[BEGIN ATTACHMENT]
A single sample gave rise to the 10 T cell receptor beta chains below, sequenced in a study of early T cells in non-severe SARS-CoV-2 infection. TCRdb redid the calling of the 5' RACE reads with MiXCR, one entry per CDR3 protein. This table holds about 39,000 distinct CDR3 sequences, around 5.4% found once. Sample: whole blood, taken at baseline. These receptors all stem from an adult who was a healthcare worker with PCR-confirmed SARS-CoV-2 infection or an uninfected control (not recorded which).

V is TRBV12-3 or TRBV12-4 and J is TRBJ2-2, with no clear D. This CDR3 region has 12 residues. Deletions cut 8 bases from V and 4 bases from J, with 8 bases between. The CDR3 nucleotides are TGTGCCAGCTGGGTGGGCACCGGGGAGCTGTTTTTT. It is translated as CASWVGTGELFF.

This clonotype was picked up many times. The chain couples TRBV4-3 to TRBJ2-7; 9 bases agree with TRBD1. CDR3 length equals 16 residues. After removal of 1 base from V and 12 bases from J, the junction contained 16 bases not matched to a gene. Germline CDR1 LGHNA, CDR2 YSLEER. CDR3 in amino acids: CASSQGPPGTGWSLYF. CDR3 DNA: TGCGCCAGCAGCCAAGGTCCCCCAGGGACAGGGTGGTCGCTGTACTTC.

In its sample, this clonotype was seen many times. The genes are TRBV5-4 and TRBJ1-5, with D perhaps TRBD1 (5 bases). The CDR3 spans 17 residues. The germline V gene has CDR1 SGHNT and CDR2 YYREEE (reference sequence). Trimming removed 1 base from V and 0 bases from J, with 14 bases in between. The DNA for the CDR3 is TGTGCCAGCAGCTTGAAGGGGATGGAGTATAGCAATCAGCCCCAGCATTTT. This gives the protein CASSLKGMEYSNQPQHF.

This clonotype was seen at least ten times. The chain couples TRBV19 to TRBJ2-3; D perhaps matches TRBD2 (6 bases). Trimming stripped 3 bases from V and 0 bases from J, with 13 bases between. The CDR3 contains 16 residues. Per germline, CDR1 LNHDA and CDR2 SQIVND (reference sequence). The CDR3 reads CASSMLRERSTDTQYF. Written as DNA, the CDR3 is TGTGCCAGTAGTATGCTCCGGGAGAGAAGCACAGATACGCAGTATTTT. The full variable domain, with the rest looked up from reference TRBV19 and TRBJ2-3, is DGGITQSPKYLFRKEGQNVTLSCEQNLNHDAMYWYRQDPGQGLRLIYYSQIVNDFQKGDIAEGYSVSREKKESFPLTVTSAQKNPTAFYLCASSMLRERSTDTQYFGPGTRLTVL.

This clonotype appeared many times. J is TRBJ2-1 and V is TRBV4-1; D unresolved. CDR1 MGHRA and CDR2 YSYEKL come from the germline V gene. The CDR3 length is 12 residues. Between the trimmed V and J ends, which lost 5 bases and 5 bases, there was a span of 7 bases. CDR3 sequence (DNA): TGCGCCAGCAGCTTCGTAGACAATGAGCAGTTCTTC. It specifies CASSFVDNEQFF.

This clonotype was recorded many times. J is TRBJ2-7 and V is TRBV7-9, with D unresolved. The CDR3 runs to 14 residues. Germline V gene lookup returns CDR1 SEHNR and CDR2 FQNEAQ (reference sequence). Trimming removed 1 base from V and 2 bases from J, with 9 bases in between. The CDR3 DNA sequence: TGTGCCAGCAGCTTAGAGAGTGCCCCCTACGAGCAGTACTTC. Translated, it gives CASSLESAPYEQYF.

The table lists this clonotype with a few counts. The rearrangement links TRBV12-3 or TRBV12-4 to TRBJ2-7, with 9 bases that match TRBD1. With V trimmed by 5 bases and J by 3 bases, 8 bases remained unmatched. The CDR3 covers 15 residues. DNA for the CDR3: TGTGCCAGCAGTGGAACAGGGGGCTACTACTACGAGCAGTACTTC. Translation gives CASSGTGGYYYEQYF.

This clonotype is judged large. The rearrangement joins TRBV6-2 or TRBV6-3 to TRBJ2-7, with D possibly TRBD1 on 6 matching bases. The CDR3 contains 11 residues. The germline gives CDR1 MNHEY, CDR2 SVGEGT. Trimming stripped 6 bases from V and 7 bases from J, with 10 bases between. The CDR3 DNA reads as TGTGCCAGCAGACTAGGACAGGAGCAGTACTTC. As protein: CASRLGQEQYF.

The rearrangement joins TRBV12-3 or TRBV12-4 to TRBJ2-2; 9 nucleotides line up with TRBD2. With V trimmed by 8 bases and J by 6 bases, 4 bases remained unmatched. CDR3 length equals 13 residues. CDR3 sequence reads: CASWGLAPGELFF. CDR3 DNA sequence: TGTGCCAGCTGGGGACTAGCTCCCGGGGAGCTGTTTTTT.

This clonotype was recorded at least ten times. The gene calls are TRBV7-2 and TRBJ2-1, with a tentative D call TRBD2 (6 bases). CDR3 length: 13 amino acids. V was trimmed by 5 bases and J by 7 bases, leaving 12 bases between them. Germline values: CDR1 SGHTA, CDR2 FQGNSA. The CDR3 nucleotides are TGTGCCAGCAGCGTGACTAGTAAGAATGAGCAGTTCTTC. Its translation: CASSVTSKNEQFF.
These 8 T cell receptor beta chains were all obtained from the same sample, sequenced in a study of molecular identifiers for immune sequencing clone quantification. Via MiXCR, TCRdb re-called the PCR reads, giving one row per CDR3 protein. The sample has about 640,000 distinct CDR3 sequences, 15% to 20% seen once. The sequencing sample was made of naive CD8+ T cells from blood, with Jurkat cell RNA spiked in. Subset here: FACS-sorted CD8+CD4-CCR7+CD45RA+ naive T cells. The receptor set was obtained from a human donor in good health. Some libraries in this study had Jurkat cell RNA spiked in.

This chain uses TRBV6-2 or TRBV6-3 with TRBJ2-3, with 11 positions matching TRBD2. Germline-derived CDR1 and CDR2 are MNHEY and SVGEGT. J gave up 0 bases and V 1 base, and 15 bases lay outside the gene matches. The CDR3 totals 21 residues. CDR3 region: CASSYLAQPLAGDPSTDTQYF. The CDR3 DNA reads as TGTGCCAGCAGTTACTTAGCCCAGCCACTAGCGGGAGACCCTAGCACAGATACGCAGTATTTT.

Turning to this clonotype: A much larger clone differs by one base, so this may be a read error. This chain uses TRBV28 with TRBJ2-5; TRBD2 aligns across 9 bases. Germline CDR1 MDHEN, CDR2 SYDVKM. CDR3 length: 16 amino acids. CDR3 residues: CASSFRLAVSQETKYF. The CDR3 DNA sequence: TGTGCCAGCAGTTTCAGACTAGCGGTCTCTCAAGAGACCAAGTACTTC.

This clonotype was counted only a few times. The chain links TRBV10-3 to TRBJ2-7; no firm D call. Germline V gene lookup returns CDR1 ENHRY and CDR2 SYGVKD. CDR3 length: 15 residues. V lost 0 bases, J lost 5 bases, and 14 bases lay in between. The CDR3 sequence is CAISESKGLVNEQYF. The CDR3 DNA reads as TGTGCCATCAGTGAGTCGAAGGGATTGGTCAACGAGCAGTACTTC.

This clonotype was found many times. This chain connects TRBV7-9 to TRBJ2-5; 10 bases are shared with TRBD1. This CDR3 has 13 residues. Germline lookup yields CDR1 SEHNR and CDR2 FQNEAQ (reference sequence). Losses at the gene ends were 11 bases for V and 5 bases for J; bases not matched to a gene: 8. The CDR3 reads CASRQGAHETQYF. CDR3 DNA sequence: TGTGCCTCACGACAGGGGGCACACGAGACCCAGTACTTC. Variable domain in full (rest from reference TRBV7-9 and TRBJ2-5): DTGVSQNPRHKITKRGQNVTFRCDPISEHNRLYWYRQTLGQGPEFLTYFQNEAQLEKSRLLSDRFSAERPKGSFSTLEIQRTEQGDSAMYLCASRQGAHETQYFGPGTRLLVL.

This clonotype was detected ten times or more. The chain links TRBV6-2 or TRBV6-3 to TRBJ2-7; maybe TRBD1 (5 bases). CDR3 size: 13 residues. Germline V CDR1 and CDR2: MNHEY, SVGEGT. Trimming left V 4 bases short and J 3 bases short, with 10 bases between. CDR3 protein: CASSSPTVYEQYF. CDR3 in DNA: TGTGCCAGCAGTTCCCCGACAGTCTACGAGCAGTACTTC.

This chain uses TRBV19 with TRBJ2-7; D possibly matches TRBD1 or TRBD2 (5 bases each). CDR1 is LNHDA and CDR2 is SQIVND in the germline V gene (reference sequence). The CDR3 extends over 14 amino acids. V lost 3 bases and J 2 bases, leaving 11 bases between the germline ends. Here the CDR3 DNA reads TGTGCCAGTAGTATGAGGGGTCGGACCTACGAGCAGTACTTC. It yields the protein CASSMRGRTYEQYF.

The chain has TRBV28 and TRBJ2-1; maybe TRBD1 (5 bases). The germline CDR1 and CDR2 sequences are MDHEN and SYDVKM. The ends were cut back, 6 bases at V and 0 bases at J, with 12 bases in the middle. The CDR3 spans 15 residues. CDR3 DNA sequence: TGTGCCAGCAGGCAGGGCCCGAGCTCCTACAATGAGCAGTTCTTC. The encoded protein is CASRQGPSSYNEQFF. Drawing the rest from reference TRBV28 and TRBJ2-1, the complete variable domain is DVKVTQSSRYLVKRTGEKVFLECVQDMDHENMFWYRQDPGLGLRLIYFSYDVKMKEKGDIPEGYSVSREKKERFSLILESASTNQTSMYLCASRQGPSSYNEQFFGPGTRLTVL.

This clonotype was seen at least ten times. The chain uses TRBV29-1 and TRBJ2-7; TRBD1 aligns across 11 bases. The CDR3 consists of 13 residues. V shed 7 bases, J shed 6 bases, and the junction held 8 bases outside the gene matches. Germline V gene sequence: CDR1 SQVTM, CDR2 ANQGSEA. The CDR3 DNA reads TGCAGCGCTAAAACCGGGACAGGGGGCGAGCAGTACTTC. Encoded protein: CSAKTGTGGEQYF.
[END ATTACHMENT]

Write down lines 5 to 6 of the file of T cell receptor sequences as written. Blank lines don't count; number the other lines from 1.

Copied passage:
This clonotype was seen at least ten times. The chain couples TRBV19 to TRBJ2-3; D perhaps matches TRBD2 (6 bases). Trimming stripped 3 bases from V and 0 bases from J, with 13 bases between. The CDR3 contains 16 residues. Per germline, CDR1 LNHDA and CDR2 SQIVND (reference sequence). The CDR3 reads CASSMLRERSTDTQYF. Written as DNA, the CDR3 is TGTGCCAGTAGTATGCTCCGGGAGAGAAGCACAGATACGCAGTATTTT. The full variable domain, with the rest looked up from reference TRBV19 and TRBJ2-3, is DGGITQSPKYLFRKEGQNVTLSCEQNLNHDAMYWYRQDPGQGLRLIYYSQIVNDFQKGDIAEGYSVSREKKESFPLTVTSAQKNPTAFYLCASSMLRERSTDTQYFGPGTRLTVL.

This clonotype appeared many times. J is TRBJ2-1 and V is TRBV4-1; D unresolved. CDR1 MGHRA and CDR2 YSYEKL come from the germline V gene. The CDR3 length is 12 residues. Between the trimmed V and J ends, which lost 5 bases and 5 bases, there was a span of 7 bases. CDR3 sequence (DNA): TGCGCCAGCAGCTTCGTAGACAATGAGCAGTTCTTC. It specifies CASSFVDNEQFF.